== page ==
- Drugmaker Eli Lilly has released the findings from a study showcasing what appears to be a promising coronavirus treatment that prevented nursing home staff and residents from being infected with a symptomatic case of COVID-19.
- The drug contains monoclonal antibodies and showed considerable promise as a prevention measure against coronavirus.
- To-date, 22.4 million COVID-19 vaccinations have been completed in the US.
The race is on to vaccinate as many Americans as possible, as quickly as possible, with that rush currently targeting people like the medically vulnerable as well as the elderly and residents of nursing homes who tend to be among the hardest-hit during the coronavirus pandemic.
Regarding the latter, CVS Health on Monday announced that it’s administered the first round of COVID-19 vaccine doses to almost 8,000 US nursing facilities. The pharmacy chain’s administration of second doses of the COVID vaccine is underway now and expected to be done within four weeks. All told, CVS has administered almost 2 million doses of the coronavirus vaccine and has a capacity to boost that to 20 million to 25 million shots per month, the company told Reuters. And while that’s certainly great news — it’s helped add to the overall total of vaccinations in the US, which is now at 22.4 million inoculations since they began in mid-December — vaccines aren’t the only promising coronavirus-related news on the horizon. Drugmaker Eli Lilly, for example, just announced that it may have a breakthrough coronavirus treatment to employ in the fight against COVID-19.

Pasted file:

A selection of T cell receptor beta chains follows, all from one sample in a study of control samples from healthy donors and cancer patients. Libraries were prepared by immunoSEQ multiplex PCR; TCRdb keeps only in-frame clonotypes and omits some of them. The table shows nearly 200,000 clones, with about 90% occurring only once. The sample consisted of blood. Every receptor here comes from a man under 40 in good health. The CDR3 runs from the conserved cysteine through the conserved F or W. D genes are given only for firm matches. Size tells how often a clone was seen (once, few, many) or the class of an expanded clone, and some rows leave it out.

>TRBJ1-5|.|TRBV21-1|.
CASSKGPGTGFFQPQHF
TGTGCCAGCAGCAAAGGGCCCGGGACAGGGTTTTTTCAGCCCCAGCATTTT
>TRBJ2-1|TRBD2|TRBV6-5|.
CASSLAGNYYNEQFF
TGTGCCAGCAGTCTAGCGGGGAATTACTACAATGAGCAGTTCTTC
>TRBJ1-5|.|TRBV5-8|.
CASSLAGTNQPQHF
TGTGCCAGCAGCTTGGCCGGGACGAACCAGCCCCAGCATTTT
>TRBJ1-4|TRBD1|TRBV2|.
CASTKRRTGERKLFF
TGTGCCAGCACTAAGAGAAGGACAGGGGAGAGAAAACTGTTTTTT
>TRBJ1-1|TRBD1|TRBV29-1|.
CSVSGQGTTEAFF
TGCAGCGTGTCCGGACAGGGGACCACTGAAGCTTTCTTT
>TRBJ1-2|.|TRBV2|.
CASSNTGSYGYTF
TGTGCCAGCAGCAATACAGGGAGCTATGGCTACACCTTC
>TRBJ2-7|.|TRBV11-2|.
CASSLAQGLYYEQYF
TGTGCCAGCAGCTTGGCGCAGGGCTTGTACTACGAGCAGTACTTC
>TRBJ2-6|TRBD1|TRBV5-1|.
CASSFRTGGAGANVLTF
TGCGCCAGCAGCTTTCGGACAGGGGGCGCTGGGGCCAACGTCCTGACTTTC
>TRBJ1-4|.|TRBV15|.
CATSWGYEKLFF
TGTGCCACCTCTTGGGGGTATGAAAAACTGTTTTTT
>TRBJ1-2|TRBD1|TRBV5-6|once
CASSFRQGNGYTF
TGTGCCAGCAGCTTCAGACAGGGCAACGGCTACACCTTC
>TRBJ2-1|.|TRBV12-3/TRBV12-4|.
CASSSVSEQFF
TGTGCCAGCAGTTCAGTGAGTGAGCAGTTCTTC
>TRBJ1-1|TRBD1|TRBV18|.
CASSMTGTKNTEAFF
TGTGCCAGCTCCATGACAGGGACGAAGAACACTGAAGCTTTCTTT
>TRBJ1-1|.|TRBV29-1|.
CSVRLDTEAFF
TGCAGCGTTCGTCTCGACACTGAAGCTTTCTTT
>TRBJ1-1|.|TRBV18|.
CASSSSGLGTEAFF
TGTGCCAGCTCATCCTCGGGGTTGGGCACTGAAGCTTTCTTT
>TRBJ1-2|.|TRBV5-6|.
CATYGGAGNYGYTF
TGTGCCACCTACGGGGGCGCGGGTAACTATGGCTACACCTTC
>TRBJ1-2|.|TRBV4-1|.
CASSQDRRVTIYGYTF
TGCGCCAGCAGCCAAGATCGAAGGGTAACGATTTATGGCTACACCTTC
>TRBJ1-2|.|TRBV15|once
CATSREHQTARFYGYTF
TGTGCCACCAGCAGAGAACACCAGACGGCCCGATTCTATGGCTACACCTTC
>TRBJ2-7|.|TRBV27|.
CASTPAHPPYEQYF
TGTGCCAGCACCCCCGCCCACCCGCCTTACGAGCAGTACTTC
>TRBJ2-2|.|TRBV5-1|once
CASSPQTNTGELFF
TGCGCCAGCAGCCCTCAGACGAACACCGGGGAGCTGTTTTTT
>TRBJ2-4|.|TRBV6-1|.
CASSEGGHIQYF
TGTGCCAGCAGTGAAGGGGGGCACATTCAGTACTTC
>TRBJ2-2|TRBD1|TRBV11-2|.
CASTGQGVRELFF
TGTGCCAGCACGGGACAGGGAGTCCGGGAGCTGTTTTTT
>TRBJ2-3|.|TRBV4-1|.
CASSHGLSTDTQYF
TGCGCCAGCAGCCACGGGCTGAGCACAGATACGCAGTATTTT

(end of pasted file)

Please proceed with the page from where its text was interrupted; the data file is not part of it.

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Eli Lilly had embarked on an experiment to see if its coronavirus treatment — a drug that contains what are called monoclonal antibodies — could be used to keep staff members and residents of nursing homes from contracting COVID-19. The study was conducted in partnership with the National Institutes of Health, and it seems to have worked — it prevented symptomatic infections in residents exposed to the coronavirus.
According to the company’s announcement, there was an 80% drop in infections among those residents who were given this experimental coronavirus treatment, compared to those residents who only received a placebo. Likewise, there was a 60% reduction among nursing home staff.
“We are exceptionally pleased with these positive results, which showed (the drug) was able to help prevent COVID-19, substantially reducing symptomatic disease among nursing home residents, some of the most vulnerable members of our society,” said Daniel Skovronsky, M.D., Ph.D., Lilly’s chief scientific officer and president of Lilly Research Laboratories.
Important to note: This data has not yet been peer-reviewed. Eli Lilly has pledged to showcase the study’s findings in a peer-reviewed journal at a later date.
As for the study itself, it included 965 participants at nursing homes — 666 staff members, as well as 299 residents. The reason for that lopsided ratio of staff members compared to residents is that it was difficult to enroll residents in the study. Some had dementia and didn’t understand what was being asked of them, while others were too skeptical to participate.